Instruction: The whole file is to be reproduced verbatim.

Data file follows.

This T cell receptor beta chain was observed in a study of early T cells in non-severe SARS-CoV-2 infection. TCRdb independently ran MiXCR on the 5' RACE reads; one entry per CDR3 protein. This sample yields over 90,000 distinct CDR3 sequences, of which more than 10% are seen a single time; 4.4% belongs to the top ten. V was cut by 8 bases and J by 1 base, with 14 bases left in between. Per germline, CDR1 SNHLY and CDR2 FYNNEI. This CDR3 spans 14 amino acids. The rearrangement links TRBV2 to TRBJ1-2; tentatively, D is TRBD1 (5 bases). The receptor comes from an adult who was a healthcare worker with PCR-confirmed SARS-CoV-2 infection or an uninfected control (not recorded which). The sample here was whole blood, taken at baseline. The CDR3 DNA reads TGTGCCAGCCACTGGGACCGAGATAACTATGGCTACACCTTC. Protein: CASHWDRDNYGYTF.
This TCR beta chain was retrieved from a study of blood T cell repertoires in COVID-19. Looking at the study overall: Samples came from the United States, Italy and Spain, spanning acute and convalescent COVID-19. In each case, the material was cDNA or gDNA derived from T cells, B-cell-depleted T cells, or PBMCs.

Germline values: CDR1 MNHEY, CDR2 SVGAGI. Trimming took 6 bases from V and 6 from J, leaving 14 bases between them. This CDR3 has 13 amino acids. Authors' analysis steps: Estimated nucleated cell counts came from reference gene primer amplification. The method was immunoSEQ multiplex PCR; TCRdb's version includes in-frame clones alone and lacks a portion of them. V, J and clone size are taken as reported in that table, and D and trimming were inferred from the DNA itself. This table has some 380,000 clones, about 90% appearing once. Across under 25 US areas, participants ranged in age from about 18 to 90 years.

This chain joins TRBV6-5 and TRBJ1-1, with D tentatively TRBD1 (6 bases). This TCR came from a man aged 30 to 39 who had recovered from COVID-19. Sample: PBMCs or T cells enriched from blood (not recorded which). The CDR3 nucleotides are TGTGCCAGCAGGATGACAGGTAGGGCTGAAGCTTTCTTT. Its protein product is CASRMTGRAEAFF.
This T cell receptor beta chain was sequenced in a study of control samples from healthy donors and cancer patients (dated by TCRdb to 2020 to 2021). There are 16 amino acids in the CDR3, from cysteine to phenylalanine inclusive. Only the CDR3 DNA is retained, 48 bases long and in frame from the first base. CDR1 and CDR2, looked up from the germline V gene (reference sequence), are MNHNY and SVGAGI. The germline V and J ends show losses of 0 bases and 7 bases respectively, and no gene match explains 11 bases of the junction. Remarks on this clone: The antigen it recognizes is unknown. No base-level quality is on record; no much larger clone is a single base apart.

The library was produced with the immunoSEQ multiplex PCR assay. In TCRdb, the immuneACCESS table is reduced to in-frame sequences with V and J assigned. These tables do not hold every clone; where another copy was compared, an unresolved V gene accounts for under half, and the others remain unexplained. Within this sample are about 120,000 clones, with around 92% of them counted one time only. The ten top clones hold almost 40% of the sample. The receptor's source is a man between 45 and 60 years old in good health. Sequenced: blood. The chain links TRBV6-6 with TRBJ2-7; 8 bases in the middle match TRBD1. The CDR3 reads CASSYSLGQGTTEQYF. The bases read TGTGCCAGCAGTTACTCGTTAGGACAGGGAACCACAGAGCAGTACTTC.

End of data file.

This T cell receptor beta chain was observed in a study of early T cells in non-severe SARS-CoV-2 infection. TCRdb independently ran MiXCR on the 5' RACE reads; one entry per CDR3 protein. This sample yields over 90,000 distinct CDR3 sequences, of which more than 10% are seen a single time; 4.4% belongs to the top ten. V was cut by 8 bases and J by 1 base, with 14 bases left in between. Per germline, CDR1 SNHLY and CDR2 FYNNEI. This CDR3 spans 14 amino acids. The rearrangement links TRBV2 to TRBJ1-2; tentatively, D is TRBD1 (5 bases). The receptor comes from an adult who was a healthcare worker with PCR-confirmed SARS-CoV-2 infection or an uninfected control (not recorded which). The sample here was whole blood, taken at baseline. The CDR3 DNA reads TGTGCCAGCCACTGGGACCGAGATAACTATGGCTACACCTTC. Protein: CASHWDRDNYGYTF.
This TCR beta chain was retrieved from a study of blood T cell repertoires in COVID-19. Looking at the study overall: Samples came from the United States, Italy and Spain, spanning acute and convalescent COVID-19. In each case, the material was cDNA or gDNA derived from T cells, B-cell-depleted T cells, or PBMCs.

Germline values: CDR1 MNHEY, CDR2 SVGAGI. Trimming took 6 bases from V and 6 from J, leaving 14 bases between them. This CDR3 has 13 amino acids. Authors' analysis steps: Estimated nucleated cell counts came from reference gene primer amplification. The method was immunoSEQ multiplex PCR; TCRdb's version includes in-frame clones alone and lacks a portion of them. V, J and clone size are taken as reported in that table, and D and trimming were inferred from the DNA itself. This table has some 380,000 clones, about 90% appearing once. Across under 25 US areas, participants ranged in age from about 18 to 90 years.

This chain joins TRBV6-5 and TRBJ1-1, with D tentatively TRBD1 (6 bases). This TCR came from a man aged 30 to 39 who had recovered from COVID-19. Sample: PBMCs or T cells enriched from blood (not recorded which). The CDR3 nucleotides are TGTGCCAGCAGGATGACAGGTAGGGCTGAAGCTTTCTTT. Its protein product is CASRMTGRAEAFF.
This T cell receptor beta chain was sequenced in a study of control samples from healthy donors and cancer patients (dated by TCRdb to 2020 to 2021). There are 16 amino acids in the CDR3, from cysteine to phenylalanine inclusive. Only the CDR3 DNA is retained, 48 bases long and in frame from the first base. CDR1 and CDR2, looked up from the germline V gene (reference sequence), are MNHNY and SVGAGI. The germline V and J ends show losses of 0 bases and 7 bases respectively, and no gene match explains 11 bases of the junction. Remarks on this clone: The antigen it recognizes is unknown. No base-level quality is on record; no much larger clone is a single base apart.

The library was produced with the immunoSEQ multiplex PCR assay. In TCRdb, the immuneACCESS table is reduced to in-frame sequences with V and J assigned. These tables do not hold every clone; where another copy was compared, an unresolved V gene accounts for under half, and the others remain unexplained. Within this sample are about 120,000 clones, with around 92% of them counted one time only. The ten top clones hold almost 40% of the sample. The receptor's source is a man between 45 and 60 years old in good health. Sequenced: blood. The chain links TRBV6-6 with TRBJ2-7; 8 bases in the middle match TRBD1. The CDR3 reads CASSYSLGQGTTEQYF. The bases read TGTGCCAGCAGTTACTCGTTAGGACAGGGAACCACAGAGCAGTACTTC.